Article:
Sarah Sokora, Entering a Convent in the Heart of New York City

This fall, I will (God willing) be joining the Franciscan Sisters of the Renewal, CFR, in the Bronx, New York. Religious life is centered on prayer, community and service, and so, as a new postulant, I’ll be learning about these three pillars of the life through community prayer, classes in the convent and engaging in the active apostolate with the sisters. This community imitates St. Francis by serving the poor through soup kitchens [and] clothing handouts, and by evangelizing on retreats and the streets. I am ecstatic to be joining this community and to begin to live the religious life. Although it’s a little frightening to be leaving friends, family and financial security behind, I know that this is who God has been calling me to be: a daughter of St. Francis, a sister among sisters, and most importantly, a bride of Christ. Pray for me as I will for you!

Laura Prejean, Working as a Fellow

I’ll be headed to Philadelphia, Penn. next year for a fellowship at the John Jay Institute. The program begins with an academic residency in the fall based on politics, theology and philosophy, all taught in a Socratic method. The fellowship is then completed with an externship at either a think tank [or] state municipality, or something of the like. The institute and [the] program as a whole are oriented towards informing the public order with religious, moral and intellectual aspects. Not only will I learn plenty during the fellowship year, but it will also leave me with some indispensable resources afterward, including a wide network within the political academic field.

Jacob Samuel, Dentist in Training

I will be attending Midwestern University in the Chicago area for dental school. It’s a four-year program and after I graduate, I will receive a doctor’s degree to practice dentistry (DMD). I’m looking forward to going home, since I am from around the area, and advancing my career. [The] biggest challenge will be the rigor of dental school classes and clinicals. I am very excited to start this new journey.

Monica Dickson, Teaching English in Spain

I can’t wait to work in Spain next year. I am moving to Roquetas de Mar, a small fishing town on the southern coast of Spain, in September to start a job as an English language assistant. Colegio Altaduna is an all-girls Opus Dei academy. As far as I understand, I will be teaching the Spanish equivalent of K-12. I was originally attracted to the Meddeas program because [it helps] native English speakers to find teaching positions at bilingual schools in Spain. My students will spend half of their days learning in Spanish and the other half learning in English. My greatest challenge in accepting this position is that I haven’t studied Spanish in close to four years, so this will be a full immersion learning experience. Luckily for me, I will be teaching during the English portion of the day and will not be required to speak in Spanish.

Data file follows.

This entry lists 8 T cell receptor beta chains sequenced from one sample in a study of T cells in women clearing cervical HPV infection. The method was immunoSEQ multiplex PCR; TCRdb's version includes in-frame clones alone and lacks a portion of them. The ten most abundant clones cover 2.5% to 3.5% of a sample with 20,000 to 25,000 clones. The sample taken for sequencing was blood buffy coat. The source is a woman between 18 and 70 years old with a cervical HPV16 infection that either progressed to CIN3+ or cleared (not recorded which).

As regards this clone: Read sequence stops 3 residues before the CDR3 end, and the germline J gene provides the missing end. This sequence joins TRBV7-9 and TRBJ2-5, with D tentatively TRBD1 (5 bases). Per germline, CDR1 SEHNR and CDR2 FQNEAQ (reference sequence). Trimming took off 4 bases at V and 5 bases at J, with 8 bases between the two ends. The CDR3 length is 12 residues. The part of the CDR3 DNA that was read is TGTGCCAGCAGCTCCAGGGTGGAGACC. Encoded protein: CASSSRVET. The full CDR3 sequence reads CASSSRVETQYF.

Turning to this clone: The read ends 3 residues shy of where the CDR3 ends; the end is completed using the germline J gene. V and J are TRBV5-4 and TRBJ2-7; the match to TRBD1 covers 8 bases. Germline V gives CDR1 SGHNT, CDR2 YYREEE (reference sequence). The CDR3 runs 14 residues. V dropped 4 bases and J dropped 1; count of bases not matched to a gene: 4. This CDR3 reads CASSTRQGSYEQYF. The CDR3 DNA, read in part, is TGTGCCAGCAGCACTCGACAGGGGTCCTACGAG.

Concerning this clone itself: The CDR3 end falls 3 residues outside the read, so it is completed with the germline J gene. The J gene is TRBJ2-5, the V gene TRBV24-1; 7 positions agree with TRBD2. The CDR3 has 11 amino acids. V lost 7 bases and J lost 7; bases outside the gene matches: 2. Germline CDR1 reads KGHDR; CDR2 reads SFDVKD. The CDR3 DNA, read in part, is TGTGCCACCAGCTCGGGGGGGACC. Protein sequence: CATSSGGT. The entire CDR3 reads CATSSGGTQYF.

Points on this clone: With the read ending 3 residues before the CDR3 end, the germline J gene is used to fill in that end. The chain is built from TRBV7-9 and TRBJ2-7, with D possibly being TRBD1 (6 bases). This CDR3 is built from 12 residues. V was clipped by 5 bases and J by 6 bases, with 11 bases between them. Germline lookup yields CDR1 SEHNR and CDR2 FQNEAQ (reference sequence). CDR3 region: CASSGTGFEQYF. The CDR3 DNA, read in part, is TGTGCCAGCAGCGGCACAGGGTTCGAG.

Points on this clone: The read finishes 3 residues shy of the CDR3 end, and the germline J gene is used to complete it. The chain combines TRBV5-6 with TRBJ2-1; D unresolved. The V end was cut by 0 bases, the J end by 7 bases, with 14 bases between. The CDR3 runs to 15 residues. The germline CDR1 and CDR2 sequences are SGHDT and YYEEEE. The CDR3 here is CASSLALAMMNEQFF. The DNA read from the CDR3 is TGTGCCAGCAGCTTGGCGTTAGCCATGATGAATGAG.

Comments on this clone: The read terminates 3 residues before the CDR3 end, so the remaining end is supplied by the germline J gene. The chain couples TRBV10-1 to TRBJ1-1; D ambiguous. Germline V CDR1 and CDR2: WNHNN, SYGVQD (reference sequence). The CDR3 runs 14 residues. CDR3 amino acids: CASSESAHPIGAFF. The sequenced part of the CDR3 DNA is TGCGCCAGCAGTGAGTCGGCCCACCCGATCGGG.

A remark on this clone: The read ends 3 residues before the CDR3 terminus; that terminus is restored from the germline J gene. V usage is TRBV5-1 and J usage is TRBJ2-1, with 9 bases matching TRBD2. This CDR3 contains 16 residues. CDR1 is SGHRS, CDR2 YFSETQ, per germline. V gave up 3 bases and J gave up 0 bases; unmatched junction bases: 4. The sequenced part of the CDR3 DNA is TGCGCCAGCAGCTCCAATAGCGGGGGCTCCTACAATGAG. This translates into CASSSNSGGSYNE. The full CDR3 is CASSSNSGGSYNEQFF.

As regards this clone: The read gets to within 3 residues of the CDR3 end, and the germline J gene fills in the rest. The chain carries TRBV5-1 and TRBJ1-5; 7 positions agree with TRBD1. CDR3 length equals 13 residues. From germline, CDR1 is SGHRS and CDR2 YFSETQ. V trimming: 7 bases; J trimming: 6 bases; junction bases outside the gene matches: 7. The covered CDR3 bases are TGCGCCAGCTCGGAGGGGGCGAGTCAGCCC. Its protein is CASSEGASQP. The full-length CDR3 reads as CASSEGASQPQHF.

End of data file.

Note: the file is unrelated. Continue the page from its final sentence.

Laura Jauregui, Integrating Children with Disabilities

Starting mid-June, I will be working as an ABA (applied behavior analysis) coach at a preschool called Texas Star Academy. It is part of a nonprofit called Easter Seals North Texas. This nonprofit serves to integrate individuals with disabilities into society (i.e. adults, children or soldiers with PTSD). Texas Star Academy is [a] unique preschool in that it has a 1:2 ratio of kids with disabilities to kids without disabilities and it has four ABA coaches per classroom.

My main responsibility will be to help eliminate negative behaviors (aggressive behaviors or refusal to communicate) that the students with disabilities may have. I will do this using the ABA method so that they [will] be ready to enter a “normal” kindergarten. I will also teach children without disabilities how to communicate and accept those with disabilities.

Mike Pitstick, The New Tony Seiler

Next year, I will have the privilege to serve as a Rome campus coordinator on UD’s Due Santi campus. The Rome RC position is a name change for the job [most] of us know as Rome Assistant (RA). I’m absolutely ecstatic about the opportunity to return to Rome for the next year, facilitating the study abroad experience for next year’s Romers, learning Italian and making sure no one drinks beer out of bottles (pour it into a glass)! The job of the Rome RC covers a lot of responsibilities, but I hope I’m able to master the perfect cappuccino (à la Tony Seiler) and keep things running smoothly around campus.